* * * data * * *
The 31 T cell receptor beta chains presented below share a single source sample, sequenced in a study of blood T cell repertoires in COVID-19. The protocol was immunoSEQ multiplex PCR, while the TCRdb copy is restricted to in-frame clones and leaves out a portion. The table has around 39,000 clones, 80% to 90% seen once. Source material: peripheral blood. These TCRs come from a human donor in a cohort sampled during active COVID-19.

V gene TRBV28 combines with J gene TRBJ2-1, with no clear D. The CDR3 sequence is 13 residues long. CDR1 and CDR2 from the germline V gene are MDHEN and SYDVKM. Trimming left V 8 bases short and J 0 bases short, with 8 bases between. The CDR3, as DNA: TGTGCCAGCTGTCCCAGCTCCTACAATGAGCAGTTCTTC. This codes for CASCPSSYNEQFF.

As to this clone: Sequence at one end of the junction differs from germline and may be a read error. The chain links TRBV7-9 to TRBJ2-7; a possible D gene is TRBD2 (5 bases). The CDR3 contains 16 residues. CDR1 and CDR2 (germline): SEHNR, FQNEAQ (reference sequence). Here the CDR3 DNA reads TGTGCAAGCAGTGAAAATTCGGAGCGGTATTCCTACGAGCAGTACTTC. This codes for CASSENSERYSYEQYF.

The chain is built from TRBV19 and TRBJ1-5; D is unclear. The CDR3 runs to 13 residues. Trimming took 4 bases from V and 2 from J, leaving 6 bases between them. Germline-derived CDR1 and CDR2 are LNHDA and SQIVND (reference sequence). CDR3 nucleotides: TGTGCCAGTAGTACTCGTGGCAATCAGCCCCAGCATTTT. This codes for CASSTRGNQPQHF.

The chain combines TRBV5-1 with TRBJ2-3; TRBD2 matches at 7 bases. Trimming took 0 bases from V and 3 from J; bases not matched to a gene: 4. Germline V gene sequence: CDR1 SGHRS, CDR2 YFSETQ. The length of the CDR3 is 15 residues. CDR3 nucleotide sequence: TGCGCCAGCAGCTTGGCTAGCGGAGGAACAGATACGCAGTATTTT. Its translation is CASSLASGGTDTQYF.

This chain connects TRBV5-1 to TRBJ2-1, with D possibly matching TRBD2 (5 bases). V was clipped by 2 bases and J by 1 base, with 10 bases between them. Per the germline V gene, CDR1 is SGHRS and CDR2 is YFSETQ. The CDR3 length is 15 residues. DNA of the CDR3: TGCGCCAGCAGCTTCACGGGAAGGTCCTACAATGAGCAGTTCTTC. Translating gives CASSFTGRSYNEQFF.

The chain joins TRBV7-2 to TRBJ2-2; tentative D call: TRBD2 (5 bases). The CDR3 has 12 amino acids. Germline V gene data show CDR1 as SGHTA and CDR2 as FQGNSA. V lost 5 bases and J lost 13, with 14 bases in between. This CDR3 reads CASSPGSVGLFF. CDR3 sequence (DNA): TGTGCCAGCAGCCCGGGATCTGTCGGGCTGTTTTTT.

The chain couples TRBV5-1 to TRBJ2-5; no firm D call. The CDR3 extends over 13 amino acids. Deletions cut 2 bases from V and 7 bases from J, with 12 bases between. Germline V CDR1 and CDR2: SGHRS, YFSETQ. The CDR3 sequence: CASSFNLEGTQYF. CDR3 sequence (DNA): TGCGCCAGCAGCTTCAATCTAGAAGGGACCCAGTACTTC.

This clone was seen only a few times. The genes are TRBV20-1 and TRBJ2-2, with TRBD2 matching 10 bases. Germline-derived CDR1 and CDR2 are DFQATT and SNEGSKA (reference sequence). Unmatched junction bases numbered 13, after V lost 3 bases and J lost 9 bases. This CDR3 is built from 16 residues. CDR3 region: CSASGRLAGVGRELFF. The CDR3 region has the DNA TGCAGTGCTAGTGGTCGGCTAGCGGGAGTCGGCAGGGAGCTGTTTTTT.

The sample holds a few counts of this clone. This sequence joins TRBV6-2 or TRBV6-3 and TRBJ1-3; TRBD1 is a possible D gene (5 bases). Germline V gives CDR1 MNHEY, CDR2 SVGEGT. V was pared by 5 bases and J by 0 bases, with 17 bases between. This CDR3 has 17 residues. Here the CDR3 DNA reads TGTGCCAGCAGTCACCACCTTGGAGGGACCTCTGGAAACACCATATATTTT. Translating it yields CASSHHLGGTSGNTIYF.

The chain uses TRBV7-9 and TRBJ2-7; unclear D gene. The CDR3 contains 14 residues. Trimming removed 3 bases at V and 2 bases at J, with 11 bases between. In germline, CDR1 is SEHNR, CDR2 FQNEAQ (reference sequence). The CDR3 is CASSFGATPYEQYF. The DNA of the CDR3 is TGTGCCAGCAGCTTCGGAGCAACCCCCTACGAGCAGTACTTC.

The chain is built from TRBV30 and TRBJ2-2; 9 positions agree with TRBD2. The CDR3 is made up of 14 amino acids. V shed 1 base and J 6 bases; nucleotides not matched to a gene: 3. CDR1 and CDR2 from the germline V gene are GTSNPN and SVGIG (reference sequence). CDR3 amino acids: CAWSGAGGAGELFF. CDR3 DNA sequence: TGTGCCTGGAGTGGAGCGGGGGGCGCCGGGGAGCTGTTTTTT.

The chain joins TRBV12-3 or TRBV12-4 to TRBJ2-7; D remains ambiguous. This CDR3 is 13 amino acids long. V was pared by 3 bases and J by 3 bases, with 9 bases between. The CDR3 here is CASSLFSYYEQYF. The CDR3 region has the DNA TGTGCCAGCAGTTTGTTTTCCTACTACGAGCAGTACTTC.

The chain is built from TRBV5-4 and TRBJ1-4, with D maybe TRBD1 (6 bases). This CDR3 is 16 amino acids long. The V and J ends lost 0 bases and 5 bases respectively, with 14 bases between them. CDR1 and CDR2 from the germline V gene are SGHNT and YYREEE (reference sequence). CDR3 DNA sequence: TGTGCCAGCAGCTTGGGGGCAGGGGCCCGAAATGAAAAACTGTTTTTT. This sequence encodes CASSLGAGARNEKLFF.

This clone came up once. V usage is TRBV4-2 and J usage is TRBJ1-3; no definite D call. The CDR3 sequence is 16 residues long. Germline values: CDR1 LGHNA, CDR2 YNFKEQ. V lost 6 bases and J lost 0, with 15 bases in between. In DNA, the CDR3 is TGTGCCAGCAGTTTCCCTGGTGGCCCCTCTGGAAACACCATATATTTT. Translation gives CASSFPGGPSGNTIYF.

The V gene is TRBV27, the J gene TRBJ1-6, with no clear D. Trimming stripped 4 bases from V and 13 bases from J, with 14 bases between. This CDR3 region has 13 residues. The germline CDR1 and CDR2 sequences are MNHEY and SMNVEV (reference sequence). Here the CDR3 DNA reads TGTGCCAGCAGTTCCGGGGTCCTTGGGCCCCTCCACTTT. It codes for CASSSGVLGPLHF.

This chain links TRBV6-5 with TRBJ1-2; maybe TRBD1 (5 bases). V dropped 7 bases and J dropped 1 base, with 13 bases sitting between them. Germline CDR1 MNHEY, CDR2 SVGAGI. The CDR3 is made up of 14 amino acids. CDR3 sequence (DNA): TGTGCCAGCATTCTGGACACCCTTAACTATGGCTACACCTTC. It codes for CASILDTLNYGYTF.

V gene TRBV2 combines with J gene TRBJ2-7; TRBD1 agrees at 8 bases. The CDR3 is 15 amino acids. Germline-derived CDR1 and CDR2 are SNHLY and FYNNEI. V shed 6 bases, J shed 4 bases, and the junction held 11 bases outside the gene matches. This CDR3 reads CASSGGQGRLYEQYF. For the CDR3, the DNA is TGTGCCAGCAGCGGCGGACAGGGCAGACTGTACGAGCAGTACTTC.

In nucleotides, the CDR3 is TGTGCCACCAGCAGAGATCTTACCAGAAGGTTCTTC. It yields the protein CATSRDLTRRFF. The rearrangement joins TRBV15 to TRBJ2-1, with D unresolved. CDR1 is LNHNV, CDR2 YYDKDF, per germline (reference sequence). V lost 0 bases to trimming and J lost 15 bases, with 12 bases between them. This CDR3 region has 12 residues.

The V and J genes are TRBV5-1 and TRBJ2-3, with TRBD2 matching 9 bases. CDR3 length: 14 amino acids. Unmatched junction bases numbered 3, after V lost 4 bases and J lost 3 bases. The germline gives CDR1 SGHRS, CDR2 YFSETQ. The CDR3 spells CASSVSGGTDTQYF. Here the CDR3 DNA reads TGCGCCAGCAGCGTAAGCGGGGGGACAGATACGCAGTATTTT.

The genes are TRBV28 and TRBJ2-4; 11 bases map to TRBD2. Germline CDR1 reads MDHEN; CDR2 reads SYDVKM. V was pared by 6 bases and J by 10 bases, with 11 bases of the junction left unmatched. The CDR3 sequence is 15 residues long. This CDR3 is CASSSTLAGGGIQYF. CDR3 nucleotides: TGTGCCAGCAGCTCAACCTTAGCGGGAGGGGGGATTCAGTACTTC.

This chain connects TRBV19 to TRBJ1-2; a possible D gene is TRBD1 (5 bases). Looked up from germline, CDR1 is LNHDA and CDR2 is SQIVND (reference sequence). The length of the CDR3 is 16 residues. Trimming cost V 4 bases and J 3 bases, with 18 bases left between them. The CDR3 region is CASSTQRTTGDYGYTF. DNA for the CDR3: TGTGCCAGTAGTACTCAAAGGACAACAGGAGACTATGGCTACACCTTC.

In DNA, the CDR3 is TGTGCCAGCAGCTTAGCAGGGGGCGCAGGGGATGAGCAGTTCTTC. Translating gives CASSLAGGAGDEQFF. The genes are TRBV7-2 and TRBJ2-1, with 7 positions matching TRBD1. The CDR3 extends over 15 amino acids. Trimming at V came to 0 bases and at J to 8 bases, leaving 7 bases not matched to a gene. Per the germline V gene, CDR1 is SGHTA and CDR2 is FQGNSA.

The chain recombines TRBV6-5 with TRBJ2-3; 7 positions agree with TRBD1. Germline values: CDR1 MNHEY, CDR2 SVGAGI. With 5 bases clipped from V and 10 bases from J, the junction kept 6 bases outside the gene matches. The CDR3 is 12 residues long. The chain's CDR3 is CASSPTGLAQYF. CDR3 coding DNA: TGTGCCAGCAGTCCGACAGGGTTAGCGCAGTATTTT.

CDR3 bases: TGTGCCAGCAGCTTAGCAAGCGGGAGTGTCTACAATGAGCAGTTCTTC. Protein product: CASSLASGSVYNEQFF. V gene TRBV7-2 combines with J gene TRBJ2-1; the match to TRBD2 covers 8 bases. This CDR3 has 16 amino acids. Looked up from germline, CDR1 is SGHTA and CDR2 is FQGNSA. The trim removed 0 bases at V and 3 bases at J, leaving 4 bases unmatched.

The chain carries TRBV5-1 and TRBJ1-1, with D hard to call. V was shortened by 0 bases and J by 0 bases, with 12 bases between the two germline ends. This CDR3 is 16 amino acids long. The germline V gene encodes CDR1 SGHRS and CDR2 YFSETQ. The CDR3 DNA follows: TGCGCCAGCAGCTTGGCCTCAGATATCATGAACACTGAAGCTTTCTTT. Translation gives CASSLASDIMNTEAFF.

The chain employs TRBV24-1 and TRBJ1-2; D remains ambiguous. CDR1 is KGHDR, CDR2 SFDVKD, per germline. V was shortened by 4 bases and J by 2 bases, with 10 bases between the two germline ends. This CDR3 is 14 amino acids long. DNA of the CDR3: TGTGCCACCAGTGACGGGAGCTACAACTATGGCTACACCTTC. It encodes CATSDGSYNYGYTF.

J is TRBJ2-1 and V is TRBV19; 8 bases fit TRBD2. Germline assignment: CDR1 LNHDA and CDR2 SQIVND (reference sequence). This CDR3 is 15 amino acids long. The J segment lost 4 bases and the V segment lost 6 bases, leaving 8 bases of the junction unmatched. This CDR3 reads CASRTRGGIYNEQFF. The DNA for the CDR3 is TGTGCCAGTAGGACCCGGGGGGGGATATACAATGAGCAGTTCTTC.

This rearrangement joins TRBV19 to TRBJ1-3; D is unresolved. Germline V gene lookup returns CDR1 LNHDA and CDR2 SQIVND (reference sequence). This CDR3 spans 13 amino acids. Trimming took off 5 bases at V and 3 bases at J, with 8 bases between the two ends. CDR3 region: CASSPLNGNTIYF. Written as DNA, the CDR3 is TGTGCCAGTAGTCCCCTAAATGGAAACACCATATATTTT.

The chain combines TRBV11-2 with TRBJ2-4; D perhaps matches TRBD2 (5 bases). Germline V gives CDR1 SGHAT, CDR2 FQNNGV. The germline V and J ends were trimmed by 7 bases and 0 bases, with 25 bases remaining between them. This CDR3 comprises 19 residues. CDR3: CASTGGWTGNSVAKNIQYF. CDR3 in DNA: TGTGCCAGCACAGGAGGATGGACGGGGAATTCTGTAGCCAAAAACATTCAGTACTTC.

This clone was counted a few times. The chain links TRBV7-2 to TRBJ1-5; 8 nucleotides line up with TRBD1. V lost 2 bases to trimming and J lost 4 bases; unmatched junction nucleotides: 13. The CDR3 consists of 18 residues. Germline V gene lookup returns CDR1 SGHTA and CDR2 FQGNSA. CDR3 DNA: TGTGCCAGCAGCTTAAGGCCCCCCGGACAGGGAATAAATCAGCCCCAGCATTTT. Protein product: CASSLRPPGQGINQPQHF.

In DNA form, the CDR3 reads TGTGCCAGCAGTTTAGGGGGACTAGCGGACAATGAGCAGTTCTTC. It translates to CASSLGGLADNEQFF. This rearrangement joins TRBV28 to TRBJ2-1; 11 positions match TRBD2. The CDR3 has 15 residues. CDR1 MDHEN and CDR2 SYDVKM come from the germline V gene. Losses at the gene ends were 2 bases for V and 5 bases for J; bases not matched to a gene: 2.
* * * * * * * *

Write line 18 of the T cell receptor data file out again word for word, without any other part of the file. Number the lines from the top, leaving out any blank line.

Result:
V gene TRBV2 combines with J gene TRBJ2-7; TRBD1 agrees at 8 bases. The CDR3 is 15 amino acids. Germline-derived CDR1 and CDR2 are SNHLY and FYNNEI. V shed 6 bases, J shed 4 bases, and the junction held 11 bases outside the gene matches. This CDR3 reads CASSGGQGRLYEQYF. For the CDR3, the DNA is TGTGCCAGCAGCGGCGGACAGGGCAGACTGTACGAGCAGTACTTC.